Sleep Research Society &

American Academy of Sleep Medicine

Undergraduate, Graduate and Postgraduate Training Opportunities 

in Basic and Clinical Sleep Research and Sleep Medicine

2001 - V Edition

 

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Laboratories

 

 

 

 

 

Institution

Rush-Presbyterian-St. Luke's Medical Center

Address

Rush-Presbyterian-St. Luke's Medical Center 
Sleep Disorders Service and Research Center 
Department of Psychology 
1653 West Congress Parkway, Chicago IL 60612-3833 
USA 


Phone: (312) 942-5440 
FAX: (312) 942-8961 


Faculty (Name, Email address)

Rosalind Cartwright, Ph.D. (Clinical Psychology) rcartwri@rush.edu

Fidel Echevarria, M.D., Ph.D. (Psychiatry) fechevar@rush.edu

James Herdegen, M.D. (Pulmonology) jherdege@rush.edu

Edward Stepanski, Ph.D. (Clinical Psychology) estepans@rush.edu

Damien Stevens, M.D. (Pulmonology) dstevens@rush.edu

Suzanne Stevens, M.D. (Neurology) shoover@rush.edu 

James Wyatt, Ph.D. (Clinical Psychology) jwyatt@rush.edu

Types of Training Available

Clinical Psychology Residency/Internship:

One-year pre-doctoral APA-approved program in Health Psychology for which the Sleep Disorder Service serves as one of four primary rotations (six months each) in the Medical Center. Four residents are selected each year, beginning July 1. Supervisors: R. Cartwright, E. Stepanski, J. Wyatt.

Fellowship Training in Sleep Medicine:

AASM approved. One fellow is selected per year. Co-Directors of Fellowship Training: J. Herdegen & E. Stepanski.

Visiting Professors/Fellows:

Six-month or one-year training experiences per arrangement. Visiting Professors/Fellows have included Psychiatrists from Thailand, a Psychotherapist from Switzerland, and Neurologists from the United States.

Research Post-Doctoral Position:

One to two year positions working on funded research projects have been available to qualified candidates with doctoral degrees in Psychology.

Elective Rotations for Neurology Residents and Pulmonary Fellows:

One- to nine-month rotations at the Sleep Disorder Service are available, as arranged.

Elective Rotations for Medical Students:

Elective clerkships in the Sleep Disorder Center are available to third or fourth year students, as arranged.

Undergraduate Students:

Research externships for Undergraduate students in Psychology or the Sciences have been arranged.

Related Training Opportunity:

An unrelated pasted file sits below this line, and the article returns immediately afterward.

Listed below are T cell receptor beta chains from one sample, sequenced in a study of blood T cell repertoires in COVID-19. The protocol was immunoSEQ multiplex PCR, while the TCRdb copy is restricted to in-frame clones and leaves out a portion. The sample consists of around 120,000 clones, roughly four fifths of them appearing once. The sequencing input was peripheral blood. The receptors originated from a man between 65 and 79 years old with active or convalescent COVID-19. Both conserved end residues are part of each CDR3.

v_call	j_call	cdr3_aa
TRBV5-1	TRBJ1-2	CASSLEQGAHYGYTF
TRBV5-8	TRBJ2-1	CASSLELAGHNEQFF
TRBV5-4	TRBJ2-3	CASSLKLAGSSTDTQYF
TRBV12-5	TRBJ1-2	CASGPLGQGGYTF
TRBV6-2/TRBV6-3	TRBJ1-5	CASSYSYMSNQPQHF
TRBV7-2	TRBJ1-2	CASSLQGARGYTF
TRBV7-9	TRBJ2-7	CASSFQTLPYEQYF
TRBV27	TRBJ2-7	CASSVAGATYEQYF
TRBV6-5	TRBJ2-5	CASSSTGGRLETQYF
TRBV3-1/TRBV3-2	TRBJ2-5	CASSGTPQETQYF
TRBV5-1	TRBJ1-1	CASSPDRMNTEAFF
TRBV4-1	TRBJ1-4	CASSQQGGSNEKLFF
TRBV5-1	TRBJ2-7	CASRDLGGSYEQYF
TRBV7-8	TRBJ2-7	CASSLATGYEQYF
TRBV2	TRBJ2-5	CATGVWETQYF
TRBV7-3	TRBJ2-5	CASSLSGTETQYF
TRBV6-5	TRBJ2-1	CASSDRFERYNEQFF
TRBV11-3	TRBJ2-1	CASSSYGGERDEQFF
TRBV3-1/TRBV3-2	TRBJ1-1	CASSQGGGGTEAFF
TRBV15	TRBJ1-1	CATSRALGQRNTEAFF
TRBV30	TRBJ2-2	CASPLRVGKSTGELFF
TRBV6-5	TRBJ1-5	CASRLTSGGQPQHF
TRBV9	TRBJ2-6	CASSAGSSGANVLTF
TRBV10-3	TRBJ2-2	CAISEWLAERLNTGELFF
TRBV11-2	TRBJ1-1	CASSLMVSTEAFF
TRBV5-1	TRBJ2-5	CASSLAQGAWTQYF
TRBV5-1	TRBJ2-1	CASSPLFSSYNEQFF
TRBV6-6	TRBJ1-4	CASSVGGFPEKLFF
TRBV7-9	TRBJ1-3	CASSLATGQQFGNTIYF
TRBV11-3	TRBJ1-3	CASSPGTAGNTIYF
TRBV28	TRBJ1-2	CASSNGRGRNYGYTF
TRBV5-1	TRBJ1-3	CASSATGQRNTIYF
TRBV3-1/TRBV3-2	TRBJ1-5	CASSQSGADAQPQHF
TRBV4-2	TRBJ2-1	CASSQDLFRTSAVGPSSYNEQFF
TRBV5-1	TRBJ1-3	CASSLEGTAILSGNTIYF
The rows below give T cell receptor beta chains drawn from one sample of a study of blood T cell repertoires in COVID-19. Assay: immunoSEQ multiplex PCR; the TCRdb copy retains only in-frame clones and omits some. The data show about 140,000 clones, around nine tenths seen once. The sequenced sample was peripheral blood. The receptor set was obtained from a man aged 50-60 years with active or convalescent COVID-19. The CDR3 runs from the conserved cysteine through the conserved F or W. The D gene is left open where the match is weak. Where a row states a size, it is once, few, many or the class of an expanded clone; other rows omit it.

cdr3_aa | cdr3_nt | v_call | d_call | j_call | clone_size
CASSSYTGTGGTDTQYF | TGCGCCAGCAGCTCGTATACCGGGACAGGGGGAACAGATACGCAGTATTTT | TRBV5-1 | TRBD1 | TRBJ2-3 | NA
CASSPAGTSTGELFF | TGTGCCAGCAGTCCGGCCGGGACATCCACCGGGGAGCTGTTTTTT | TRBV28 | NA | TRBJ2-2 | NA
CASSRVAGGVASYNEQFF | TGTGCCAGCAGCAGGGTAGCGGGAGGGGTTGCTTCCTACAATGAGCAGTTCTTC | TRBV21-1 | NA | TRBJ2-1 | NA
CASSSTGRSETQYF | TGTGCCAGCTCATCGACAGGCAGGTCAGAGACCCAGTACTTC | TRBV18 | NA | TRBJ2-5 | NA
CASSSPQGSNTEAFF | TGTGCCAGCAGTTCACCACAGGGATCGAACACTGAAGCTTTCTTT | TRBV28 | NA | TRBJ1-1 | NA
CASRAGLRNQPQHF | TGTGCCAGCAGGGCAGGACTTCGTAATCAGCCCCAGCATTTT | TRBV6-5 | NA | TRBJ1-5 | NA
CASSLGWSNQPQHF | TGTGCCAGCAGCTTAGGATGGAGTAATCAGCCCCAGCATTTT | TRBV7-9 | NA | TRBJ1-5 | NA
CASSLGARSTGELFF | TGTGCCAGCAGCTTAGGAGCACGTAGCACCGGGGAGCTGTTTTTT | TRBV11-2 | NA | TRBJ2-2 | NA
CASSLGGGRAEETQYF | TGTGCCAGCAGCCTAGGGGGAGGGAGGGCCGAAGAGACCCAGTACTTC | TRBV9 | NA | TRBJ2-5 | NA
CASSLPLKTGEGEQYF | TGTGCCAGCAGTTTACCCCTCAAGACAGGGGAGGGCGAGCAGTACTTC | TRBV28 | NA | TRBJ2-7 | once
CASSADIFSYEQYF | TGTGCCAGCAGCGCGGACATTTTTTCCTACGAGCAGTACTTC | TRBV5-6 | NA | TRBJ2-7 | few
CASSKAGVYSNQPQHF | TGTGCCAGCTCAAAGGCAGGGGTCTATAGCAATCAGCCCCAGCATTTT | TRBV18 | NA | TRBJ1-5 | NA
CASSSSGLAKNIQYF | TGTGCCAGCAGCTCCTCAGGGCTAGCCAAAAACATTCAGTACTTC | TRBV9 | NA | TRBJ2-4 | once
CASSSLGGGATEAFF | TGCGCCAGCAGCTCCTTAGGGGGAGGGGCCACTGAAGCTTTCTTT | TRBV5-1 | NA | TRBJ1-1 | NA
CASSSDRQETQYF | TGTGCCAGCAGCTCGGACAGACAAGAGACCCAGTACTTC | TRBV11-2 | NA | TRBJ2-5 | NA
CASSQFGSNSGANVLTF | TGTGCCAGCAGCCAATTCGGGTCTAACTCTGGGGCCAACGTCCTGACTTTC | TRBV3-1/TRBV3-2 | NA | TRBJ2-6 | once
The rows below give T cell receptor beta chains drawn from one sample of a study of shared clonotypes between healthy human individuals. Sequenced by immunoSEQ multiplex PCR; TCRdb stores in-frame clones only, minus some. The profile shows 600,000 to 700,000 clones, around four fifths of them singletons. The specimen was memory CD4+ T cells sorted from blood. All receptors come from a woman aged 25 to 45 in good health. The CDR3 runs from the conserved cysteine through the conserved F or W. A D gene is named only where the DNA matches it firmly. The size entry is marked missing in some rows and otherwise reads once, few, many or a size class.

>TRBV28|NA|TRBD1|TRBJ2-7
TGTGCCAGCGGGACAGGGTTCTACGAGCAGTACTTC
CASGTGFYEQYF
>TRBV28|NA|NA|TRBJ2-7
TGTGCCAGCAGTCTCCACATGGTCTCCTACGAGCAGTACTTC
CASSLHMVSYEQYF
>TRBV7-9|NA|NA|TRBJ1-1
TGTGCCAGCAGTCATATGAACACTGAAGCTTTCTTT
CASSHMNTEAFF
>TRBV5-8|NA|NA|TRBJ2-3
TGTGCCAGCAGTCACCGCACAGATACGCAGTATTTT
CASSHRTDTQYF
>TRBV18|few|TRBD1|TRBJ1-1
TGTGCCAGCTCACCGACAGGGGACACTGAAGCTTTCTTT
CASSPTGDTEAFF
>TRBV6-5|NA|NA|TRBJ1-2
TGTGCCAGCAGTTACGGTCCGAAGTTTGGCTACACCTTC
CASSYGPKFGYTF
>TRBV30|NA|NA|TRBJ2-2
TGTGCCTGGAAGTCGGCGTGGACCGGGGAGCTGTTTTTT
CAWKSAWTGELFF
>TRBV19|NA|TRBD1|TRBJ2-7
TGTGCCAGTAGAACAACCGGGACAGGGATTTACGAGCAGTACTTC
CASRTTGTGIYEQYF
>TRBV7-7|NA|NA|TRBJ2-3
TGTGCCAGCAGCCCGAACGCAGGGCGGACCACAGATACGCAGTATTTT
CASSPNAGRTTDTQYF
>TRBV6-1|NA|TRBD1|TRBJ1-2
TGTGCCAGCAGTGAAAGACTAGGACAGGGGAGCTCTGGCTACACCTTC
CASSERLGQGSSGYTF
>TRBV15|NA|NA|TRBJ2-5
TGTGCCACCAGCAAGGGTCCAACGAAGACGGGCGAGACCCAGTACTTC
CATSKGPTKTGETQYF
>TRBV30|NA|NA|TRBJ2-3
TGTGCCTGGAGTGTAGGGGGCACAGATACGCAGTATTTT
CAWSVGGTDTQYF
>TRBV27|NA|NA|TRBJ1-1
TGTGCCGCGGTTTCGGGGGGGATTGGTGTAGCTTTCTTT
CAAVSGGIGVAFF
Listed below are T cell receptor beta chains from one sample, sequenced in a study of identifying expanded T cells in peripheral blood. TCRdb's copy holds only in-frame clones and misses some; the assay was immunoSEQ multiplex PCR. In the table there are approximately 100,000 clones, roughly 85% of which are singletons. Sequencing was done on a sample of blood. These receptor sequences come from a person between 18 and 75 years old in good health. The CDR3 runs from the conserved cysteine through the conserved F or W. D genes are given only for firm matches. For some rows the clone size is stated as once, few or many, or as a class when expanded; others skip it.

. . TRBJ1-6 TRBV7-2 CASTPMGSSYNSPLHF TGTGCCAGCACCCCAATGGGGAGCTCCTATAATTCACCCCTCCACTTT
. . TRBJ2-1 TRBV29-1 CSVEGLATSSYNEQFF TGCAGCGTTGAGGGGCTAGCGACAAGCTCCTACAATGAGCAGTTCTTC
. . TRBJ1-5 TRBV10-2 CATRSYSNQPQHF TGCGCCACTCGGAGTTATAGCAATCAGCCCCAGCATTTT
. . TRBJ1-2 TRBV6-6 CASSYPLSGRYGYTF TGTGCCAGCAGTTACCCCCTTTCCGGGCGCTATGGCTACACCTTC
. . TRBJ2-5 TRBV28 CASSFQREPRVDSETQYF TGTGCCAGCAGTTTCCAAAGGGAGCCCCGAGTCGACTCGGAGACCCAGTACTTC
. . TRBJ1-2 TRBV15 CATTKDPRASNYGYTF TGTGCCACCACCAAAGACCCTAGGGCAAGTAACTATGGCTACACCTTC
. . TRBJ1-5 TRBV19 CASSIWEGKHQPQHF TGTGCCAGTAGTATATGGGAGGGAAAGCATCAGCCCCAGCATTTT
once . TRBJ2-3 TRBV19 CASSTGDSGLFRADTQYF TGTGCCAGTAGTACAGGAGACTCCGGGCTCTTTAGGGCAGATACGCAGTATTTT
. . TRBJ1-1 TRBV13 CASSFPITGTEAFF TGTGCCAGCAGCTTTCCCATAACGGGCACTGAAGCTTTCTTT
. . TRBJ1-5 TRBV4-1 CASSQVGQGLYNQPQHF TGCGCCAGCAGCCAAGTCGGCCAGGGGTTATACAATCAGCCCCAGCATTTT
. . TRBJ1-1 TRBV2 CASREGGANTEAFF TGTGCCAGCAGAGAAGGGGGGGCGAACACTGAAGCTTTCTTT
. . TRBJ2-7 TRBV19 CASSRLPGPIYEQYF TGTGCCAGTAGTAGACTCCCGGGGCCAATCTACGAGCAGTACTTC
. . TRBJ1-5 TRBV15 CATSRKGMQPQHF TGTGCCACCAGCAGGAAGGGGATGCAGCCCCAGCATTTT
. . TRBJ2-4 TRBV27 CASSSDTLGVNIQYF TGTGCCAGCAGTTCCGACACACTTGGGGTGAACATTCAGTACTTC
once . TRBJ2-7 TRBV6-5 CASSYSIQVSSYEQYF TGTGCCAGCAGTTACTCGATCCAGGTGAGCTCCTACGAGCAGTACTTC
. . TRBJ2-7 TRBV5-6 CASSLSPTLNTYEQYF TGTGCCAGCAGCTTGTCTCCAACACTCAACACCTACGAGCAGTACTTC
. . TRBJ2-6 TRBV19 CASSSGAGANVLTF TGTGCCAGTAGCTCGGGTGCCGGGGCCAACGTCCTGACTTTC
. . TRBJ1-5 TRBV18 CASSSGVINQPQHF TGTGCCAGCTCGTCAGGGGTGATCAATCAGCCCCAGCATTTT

A Neuroscience doctoral program is offered as a joint program between the Departments of Psychology and Neurological Sciences with doctoral dissertation in Sleep or Biological Rhythms Research (M.D./Ph.D. program).

Since the opening of the Rush Sleep Disorder Service and Research Center, we have consistently been involved in clinical and research training of physicians, psychologists and researchers.

Types of Funding Available:

Supported residency in Psychology and research grant support

Current Trainees (Names and Email address):

Erin Baehr (Psychology Resident)

Gina Graci (Psychology Resident)

Michelle Pergadia (Psychology Resident)

Norman O’Rourke (Psychology Resident)

Ladly Abraham, M.D. (Pulmonary Fellow)

Trainees who have completed training [in the past five years] and current status (Name, Title, Institution, Email):

Raju Abraham, MD, Riverside Hospital, Kankakee, Illinois

Firas Dairi, MD, Pulmonologist, Elgin, Illinois

James Herdegen, MD, Pulmonologist, Rush University

Dennis Hoffman, MD, Pulmonologist, Waukegan, Illinois

Bejamas Intrapoka, MD, Pulmonologist, Department of Medicine, Khon Kae University, Khon Kae, Thailand

Ahamed Kutty, MD, Riverside Hospital, Kankakee, Illinois

Chakrit Sakying, MD, Psychiatrist, Mahidol University, Bangkok, Thailand

Kailish Sharma, MD, Pulmonologist, Tinley Park, Illinois

Suzanne Stevens, M.D. Neurologist, Rush University

Primary Research and/or Clinical Focus of Laboratory

Sleep in mood disorders
REM function
Post-traumatic stress disorder
Behavioral treatments for sleep disorders
Sleep, circadian rhythms, and neurobehavioral functions
Investigational drug treatments
Etiology and treatment of insomnia
Sleep-related violence

Technical Capabilities of Lab

Equipment/Facilities: The laboratory consists of six bedrooms, each having a digital acquisition system for 16-32 channels of physiologic data. Studies are conducted consistent with the typical sleep time of our patients. Studies are stored on optical disk and semi-automated scoring is available. Portable recordings of AASM levels I-IV (Standard PSG; Comprehensive Portable PSG; Modified Portable Study; Continuous Bioparameter Recording) and Actigraphy is available.